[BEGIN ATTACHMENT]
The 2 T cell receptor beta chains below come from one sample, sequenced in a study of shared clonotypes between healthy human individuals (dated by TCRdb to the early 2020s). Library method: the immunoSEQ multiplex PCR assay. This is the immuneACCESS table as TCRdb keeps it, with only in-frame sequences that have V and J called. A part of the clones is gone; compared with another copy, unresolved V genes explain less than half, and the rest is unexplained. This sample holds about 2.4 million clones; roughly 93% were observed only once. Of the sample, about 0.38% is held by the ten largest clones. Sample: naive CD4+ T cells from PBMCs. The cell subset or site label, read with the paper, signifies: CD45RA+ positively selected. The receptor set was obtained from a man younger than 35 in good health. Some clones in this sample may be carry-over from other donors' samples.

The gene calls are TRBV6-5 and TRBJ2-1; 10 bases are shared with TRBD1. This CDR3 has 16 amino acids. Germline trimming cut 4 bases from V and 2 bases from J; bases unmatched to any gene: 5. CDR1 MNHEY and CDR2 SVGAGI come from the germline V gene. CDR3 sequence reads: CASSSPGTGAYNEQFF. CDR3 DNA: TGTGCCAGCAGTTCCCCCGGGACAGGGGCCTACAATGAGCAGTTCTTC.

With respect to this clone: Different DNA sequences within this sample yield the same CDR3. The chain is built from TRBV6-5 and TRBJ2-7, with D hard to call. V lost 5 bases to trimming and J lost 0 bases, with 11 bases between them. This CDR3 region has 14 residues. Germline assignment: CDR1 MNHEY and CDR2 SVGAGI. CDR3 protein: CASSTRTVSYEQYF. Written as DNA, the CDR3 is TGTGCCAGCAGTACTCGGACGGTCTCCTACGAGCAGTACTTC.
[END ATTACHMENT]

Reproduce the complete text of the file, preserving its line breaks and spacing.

The 2 T cell receptor beta chains below come from one sample, sequenced in a study of shared clonotypes between healthy human individuals (dated by TCRdb to the early 2020s). Library method: the immunoSEQ multiplex PCR assay. This is the immuneACCESS table as TCRdb keeps it, with only in-frame sequences that have V and J called. A part of the clones is gone; compared with another copy, unresolved V genes explain less than half, and the rest is unexplained. This sample holds about 2.4 million clones; roughly 93% were observed only once. Of the sample, about 0.38% is held by the ten largest clones. Sample: naive CD4+ T cells from PBMCs. The cell subset or site label, read with the paper, signifies: CD45RA+ positively selected. The receptor set was obtained from a man younger than 35 in good health. Some clones in this sample may be carry-over from other donors' samples.

The gene calls are TRBV6-5 and TRBJ2-1; 10 bases are shared with TRBD1. This CDR3 has 16 amino acids. Germline trimming cut 4 bases from V and 2 bases from J; bases unmatched to any gene: 5. CDR1 MNHEY and CDR2 SVGAGI come from the germline V gene. CDR3 sequence reads: CASSSPGTGAYNEQFF. CDR3 DNA: TGTGCCAGCAGTTCCCCCGGGACAGGGGCCTACAATGAGCAGTTCTTC.

With respect to this clone: Different DNA sequences within this sample yield the same CDR3. The chain is built from TRBV6-5 and TRBJ2-7, with D hard to call. V lost 5 bases to trimming and J lost 0 bases, with 11 bases between them. This CDR3 region has 14 residues. Germline assignment: CDR1 MNHEY and CDR2 SVGAGI. CDR3 protein: CASSTRTVSYEQYF. Written as DNA, the CDR3 is TGTGCCAGCAGTACTCGGACGGTCTCCTACGAGCAGTACTTC.